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The Tyumen formation is the main hydrocarbon-saturated layer of the Krasnoleninskoe oil and gas condensate field located in Western Siberia. This formation is characterized by significantly changing structural dips and represented as thin, interbedded shale and sandstone layers. Such a formation structure complicates the real-time evaluation of formation properties, well correlation and proper well placement. This paper presents the results of horizontal well drilling at the Krasnoleninskoe field using advanced resistivity logging technology.
Advanced resistivity logging technology is used in field operations for various applications. This technology includes logging-while-drilling (LWD), a deep-azimuthal resistivity tool, and sophisticated data interpretation software. The tool performs multi-component, multi-spacing and multi-frequency measurements downhole. The measurement set can be configured individually for each particular geology and application type to ensure effective operations. Next, these measurements are transmitted to the surface, where high-performance multi-parametric inversion recovers formation parameters of interest in real-time. The inversion software enables the processing of any combination of tool measurements and is based on a 1D layer-cake model with an arbitrary number of layers to operate with complex multi-layer formations.
Besides the complex laminated structure of the Tyumen formation, an additional challenge is the low resistivity contrast between the shale and sandstone interlayers. This factor is typical for many West-Siberian fields; it complicates the resolution of interlayers and degrades the evaluation accuracy of their parameters.
To overcome these challenges, a set of deep-azimuthal resistivity tool measurements, suitable to resolve thinly laminated formations, was identified and transmitted uphole while drilling. Real-time inversion was performed in a user-controlled mode to ensure the careful tracking of geology changes. These results enabled operational geologists to monitor the formation properties during the drilling.
Data inversion software ensured the accurate evaluation of formation properties and structural dips estimation in complex conditions of the Krasnoleninskoe field. Structural dips recovered by inversion significantly differed from values observed at offset wells, i.e., 5 to 12 degrees, instead of 0 to 2 degrees. A perfect match between the measured and synthetic resistivity data confirmed high confidence of inversion results. Moreover, there was a strong correlation between the structural dip angles estimated from resistivity data and derived from LWD natural gamma-ray (GR) image. Many of shale and sandstone layers observed in the GR curves were resolved by resistivity inversion.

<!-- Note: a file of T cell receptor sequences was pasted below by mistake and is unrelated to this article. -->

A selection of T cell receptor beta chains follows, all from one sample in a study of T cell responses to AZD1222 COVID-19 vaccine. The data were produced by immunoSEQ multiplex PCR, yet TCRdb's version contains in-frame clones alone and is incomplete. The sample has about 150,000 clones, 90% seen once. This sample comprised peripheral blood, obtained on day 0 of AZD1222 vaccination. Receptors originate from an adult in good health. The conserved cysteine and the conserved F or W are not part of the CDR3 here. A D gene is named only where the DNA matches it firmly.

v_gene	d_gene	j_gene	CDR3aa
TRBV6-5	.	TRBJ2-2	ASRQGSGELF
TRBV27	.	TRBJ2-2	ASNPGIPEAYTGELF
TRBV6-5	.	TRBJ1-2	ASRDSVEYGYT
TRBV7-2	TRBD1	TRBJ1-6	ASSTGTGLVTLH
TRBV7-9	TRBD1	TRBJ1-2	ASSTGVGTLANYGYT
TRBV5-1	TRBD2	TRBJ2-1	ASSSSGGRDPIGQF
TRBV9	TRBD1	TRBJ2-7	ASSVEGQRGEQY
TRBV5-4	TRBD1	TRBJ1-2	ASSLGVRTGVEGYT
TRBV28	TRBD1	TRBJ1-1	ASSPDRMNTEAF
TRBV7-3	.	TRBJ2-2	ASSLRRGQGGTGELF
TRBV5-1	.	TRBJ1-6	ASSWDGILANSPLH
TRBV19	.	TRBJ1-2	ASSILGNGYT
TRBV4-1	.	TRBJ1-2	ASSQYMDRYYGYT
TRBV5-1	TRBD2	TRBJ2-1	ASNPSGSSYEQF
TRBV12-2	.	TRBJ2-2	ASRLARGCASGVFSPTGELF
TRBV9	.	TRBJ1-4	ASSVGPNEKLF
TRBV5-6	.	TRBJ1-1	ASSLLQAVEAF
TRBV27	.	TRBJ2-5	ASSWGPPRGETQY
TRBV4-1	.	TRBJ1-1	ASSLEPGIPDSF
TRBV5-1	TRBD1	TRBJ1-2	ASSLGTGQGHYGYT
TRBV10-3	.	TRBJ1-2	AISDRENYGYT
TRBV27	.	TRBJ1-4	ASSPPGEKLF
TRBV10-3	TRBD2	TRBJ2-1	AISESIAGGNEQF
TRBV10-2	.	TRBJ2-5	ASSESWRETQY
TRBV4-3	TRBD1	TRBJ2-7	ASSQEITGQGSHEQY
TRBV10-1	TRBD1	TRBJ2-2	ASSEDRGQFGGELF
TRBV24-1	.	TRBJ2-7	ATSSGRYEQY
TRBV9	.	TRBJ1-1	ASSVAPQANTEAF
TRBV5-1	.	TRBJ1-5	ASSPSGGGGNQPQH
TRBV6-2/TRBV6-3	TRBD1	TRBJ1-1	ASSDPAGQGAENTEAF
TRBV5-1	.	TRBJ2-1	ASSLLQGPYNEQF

The depth of the remote layer detection was estimated during the job; it enabled geoscientists to delineate the reservoir volume that contributed to the tool measurements.
This case study describes the first application of advanced resistivity logging technology in a complex laminated formation of the Krasnoleninskoe field. This technology enables the resolution of thin interlayers, evaluation of their properties and estimation of structural dips in real time. These parameters are important for proper well placement and accurate petrophysical interpretation. The presented technology is able to increase the efficiency of oil recovery in the complex laminated formations of the Russian West-Siberian fields.
For the past several years, cores and image logs have been utilized extensively by petroleum geologists to solve many exploration and development related challenges. However, maximum utilization of these data has not been achieved due to lack of availability of advanced computation techniques and methodology. Because of the limited utilization, the need for these very important logging data may be questioned, particularly in this highly cost-sensitive period of oil industry. In this study, different advanced techniques have been systematically demonstrated to display the maximum utilization of this logging data for oil exploration and development activity.
Much critical information, such as rock texture, thin laminations, formation dip, and reservoir heterogeneity, cannot be clearly understood using conventional log data because of very low resolution. INPEX geologists decided to conduct a detailed analysis on existing core samples and image log data to identify and understand heterogeneous reservoir properties that will be critical information for future field development.
At the beginning of the workflow, raw data from the field were carefully processed though accurate depth matching and applying the most accurate processing parameters. After initial processing of field data, different advanced techniques were applied to achieve the maximum amount of high-resolution information from these data utilizing Techlog*wellbore software platform:
To achieve the most information from core photography data, core slab photographs were converted to digital array data through the latest technique of core array creation. First, core photographs(whole core four-direction photograph and slab photograph) were loaded into the Techlog platform, and core photos were converted to red, green, blue, and grayscale 2D arrays.
*Mark of Schlumberger